Exhale, sweeping the arms out to the side, leading with your heart, as if swan diving forward from a diving board. If there is tension in the low back, bend your knees. Place your hands next to your feet and relax your head and neck, drawing your navel point toward the base of your spine. Carve out the muscles of the thighs by engaging them.

3rd Position: Lunge
While inhaling, step back with the right foot and lower the top of the right knee to the mat. The left knee should be directly over the left ankle. Pause several breaths to extend into the right hip flexor. Open through the chest and look forward

4th Position: Downward-Facing Dog (Adho Mukha Svasana)
Step the left leg back as you exhale, drawing your tailbone up towards the ceiling into an inverted V position. Press back through your arms as you reach up through your hips. If your back is weak, bend your knees slightly. Stay here for several breaths.

5) Extended Child's Pose (Balasana)
Touch your knees to the floor as you exhale, and reach your buttocks back toward your knees. Extend your arms and press your palms firmly into the group to open the shoulders. Breathe.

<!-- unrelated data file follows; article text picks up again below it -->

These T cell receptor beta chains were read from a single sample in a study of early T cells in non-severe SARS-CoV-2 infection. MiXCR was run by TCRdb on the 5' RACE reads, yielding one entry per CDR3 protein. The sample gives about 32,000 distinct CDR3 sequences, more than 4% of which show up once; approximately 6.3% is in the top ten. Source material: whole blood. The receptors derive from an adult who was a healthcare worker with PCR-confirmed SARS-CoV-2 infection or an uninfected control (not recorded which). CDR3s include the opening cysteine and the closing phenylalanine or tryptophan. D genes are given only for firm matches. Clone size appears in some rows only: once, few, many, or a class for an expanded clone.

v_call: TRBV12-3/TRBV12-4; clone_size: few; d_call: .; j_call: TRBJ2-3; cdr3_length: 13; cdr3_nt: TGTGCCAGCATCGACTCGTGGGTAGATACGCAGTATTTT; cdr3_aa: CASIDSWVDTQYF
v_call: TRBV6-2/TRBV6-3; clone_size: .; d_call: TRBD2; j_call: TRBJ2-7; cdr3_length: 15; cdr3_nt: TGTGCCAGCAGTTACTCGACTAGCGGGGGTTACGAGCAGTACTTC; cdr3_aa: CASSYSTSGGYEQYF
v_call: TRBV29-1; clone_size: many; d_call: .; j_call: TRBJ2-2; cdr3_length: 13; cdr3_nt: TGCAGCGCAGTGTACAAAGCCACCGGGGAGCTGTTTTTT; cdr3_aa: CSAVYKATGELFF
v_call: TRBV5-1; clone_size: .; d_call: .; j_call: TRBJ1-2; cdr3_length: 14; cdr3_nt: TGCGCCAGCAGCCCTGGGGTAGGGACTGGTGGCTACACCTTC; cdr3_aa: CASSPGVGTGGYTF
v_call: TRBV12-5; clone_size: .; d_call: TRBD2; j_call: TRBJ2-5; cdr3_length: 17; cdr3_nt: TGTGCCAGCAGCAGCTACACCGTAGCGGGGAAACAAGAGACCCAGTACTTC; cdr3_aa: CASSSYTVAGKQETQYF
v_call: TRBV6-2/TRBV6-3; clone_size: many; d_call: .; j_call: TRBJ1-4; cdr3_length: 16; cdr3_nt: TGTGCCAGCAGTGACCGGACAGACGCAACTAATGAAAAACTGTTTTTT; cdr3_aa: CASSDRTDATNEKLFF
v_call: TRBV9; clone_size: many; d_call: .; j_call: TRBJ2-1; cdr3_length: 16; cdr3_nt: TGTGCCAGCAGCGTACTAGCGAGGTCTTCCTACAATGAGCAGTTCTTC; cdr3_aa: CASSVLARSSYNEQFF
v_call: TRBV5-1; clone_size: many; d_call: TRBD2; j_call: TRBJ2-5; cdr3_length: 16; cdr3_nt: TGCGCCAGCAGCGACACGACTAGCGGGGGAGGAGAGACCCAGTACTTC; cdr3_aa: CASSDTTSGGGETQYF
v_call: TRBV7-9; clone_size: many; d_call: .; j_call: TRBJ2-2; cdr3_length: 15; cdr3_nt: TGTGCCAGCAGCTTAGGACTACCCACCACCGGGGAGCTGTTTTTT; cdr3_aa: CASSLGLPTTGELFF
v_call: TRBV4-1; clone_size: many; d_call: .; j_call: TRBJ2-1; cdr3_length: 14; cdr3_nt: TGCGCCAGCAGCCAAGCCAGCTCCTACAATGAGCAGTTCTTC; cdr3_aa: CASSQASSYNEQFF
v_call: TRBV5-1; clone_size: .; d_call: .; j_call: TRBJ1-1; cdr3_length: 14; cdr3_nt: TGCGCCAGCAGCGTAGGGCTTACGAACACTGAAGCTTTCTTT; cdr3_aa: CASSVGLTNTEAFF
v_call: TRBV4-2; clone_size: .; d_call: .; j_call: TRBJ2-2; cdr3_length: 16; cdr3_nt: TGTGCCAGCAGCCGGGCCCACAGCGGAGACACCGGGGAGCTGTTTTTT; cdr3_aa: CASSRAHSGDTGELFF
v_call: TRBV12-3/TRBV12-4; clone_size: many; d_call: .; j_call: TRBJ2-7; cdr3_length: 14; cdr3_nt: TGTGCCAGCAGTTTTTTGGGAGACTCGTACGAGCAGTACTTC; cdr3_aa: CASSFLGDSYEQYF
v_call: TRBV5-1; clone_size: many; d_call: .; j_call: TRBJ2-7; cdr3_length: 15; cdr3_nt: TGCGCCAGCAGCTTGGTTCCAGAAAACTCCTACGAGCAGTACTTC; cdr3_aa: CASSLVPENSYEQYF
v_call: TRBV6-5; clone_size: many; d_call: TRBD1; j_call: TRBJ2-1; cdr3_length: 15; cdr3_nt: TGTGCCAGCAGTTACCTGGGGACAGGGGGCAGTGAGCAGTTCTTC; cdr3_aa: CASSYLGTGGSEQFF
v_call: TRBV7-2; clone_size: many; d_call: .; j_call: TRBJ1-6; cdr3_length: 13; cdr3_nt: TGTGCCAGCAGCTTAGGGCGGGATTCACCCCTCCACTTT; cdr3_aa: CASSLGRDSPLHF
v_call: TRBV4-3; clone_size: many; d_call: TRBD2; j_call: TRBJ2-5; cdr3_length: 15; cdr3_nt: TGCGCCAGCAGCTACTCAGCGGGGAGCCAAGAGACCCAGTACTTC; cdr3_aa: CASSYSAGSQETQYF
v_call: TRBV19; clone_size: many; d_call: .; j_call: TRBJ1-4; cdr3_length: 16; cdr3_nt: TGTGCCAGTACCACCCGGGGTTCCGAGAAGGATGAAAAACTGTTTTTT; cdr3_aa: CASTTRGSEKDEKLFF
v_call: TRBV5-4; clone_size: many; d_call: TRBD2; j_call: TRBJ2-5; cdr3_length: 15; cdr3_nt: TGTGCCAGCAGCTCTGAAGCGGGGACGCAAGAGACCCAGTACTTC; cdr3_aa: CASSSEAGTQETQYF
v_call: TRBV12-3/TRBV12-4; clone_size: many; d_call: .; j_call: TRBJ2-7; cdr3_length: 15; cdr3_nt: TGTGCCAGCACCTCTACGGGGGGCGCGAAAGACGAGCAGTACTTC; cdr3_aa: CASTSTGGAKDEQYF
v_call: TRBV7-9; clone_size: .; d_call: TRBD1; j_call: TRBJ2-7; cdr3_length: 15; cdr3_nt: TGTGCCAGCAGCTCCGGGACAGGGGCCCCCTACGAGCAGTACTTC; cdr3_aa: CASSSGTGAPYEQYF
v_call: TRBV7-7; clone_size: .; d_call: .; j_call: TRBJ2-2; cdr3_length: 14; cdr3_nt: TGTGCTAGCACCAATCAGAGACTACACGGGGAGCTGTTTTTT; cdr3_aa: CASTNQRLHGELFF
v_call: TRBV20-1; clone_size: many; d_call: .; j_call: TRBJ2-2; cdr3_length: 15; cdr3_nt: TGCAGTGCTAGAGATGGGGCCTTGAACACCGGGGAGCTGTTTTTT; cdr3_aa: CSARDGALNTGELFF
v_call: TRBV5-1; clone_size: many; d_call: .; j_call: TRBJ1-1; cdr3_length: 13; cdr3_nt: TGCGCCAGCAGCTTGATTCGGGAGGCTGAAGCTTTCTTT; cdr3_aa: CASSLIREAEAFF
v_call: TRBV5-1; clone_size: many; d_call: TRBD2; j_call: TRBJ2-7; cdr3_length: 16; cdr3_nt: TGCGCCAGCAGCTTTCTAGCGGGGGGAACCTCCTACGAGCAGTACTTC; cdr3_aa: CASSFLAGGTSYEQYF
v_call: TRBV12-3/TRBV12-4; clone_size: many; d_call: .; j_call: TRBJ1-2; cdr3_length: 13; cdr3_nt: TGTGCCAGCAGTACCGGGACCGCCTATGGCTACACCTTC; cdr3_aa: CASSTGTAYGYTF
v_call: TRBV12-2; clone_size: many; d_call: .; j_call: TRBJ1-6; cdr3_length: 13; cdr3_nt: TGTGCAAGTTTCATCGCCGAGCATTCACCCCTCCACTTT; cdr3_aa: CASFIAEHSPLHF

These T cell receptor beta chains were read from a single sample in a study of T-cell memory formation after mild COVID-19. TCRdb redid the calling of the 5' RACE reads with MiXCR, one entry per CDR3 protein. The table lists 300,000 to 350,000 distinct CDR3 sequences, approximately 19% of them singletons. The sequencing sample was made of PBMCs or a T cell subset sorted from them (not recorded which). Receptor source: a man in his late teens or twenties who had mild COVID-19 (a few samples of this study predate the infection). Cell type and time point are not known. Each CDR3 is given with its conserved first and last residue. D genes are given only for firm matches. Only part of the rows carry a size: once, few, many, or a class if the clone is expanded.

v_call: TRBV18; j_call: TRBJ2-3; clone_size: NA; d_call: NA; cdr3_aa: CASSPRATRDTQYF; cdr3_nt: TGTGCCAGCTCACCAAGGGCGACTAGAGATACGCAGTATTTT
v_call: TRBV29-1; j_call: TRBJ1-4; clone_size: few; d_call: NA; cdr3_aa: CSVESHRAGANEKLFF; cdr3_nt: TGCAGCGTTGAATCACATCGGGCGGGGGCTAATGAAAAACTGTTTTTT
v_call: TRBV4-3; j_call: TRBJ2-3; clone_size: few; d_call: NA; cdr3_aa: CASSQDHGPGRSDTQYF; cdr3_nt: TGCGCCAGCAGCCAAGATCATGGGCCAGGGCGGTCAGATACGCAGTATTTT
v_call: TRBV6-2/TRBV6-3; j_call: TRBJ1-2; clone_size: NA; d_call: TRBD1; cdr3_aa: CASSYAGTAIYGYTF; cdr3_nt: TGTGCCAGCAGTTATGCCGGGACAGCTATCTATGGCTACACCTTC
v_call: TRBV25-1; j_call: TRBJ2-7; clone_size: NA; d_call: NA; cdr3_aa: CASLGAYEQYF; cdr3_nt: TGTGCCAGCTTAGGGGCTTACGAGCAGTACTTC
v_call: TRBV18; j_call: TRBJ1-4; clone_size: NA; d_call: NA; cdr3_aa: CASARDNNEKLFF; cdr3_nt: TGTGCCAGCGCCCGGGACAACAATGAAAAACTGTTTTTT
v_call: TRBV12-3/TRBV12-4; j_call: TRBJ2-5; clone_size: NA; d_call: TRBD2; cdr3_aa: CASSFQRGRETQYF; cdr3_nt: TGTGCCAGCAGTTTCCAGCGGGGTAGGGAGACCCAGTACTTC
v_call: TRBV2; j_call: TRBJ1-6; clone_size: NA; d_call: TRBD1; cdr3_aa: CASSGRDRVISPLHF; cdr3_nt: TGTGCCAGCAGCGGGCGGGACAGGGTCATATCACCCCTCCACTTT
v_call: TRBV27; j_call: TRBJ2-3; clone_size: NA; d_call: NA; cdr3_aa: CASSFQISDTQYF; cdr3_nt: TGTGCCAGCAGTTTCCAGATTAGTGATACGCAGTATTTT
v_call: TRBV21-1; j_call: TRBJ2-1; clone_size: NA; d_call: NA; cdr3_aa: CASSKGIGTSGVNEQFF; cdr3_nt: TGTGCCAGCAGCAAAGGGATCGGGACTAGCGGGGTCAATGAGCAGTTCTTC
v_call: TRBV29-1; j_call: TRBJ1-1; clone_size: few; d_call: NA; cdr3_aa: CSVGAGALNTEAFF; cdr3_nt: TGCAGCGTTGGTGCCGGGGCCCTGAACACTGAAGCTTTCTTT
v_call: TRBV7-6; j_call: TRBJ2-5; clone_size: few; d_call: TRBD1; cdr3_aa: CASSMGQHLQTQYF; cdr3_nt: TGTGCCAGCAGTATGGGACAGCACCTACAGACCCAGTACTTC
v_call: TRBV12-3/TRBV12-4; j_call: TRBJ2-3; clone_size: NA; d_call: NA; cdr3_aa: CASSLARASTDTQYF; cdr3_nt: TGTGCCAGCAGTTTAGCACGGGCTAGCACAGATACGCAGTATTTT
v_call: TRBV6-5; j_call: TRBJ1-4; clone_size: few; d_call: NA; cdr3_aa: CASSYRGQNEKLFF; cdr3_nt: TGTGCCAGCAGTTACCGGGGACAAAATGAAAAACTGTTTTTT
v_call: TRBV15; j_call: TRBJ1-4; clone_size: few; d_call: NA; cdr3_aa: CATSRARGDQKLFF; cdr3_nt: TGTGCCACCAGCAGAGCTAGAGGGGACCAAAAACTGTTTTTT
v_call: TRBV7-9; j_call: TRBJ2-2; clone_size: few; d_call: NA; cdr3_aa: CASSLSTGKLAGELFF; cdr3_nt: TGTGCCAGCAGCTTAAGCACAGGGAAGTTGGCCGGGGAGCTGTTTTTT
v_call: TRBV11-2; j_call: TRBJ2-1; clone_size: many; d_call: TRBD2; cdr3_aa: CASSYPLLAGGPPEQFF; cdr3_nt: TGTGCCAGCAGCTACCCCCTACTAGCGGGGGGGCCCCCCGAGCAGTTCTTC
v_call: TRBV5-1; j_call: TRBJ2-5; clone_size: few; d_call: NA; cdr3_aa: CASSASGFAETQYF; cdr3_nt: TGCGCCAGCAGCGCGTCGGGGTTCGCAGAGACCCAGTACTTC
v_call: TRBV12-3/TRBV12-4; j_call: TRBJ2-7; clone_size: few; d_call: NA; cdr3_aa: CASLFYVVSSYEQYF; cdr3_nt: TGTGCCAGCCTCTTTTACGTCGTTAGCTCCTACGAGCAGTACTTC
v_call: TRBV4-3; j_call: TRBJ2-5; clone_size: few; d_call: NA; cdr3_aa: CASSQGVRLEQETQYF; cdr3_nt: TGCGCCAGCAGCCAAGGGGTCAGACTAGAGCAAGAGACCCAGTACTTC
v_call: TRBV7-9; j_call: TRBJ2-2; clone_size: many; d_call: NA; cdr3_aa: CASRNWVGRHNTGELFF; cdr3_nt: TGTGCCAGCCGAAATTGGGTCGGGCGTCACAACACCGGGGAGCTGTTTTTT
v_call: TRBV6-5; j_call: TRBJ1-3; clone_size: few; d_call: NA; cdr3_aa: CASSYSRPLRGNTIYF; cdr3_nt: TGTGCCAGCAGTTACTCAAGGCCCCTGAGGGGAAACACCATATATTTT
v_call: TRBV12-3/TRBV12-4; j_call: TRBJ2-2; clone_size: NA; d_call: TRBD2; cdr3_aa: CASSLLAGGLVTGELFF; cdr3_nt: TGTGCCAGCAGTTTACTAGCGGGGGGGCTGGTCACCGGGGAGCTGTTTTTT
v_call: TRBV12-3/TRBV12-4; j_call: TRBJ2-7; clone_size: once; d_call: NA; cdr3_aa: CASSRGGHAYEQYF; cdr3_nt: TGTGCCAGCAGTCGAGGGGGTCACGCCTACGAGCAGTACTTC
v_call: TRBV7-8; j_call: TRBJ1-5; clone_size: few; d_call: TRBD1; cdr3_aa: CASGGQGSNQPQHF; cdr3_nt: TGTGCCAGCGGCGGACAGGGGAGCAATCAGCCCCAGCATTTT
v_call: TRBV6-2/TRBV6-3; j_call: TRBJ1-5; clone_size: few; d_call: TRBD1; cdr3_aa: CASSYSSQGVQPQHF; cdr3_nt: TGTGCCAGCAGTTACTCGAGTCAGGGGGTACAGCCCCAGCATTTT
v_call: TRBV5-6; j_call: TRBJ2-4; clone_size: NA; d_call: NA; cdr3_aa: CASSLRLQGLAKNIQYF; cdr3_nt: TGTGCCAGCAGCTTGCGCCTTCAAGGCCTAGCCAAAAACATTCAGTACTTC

6) Transition to Cobra (Bhujangasana)
Knee, chest, and chin touch the floor. Sweep your chest and torso through your arms.

7) Upward-Facing Dog (Urdhva Mukha Svanasana)
Place the hands between the chest and hips and lift the upper torso off the mat. Activate the legs, drawing the tailbone toward the heels. Peel the shoulders back, broadening across the heart, and lengthening the back of the neck, reaching the crown of the head skyward. If your back is weak, bring your elbows underneath your shoulders, resting on your forearms like a sphinx.

8) Downward-Facing Dog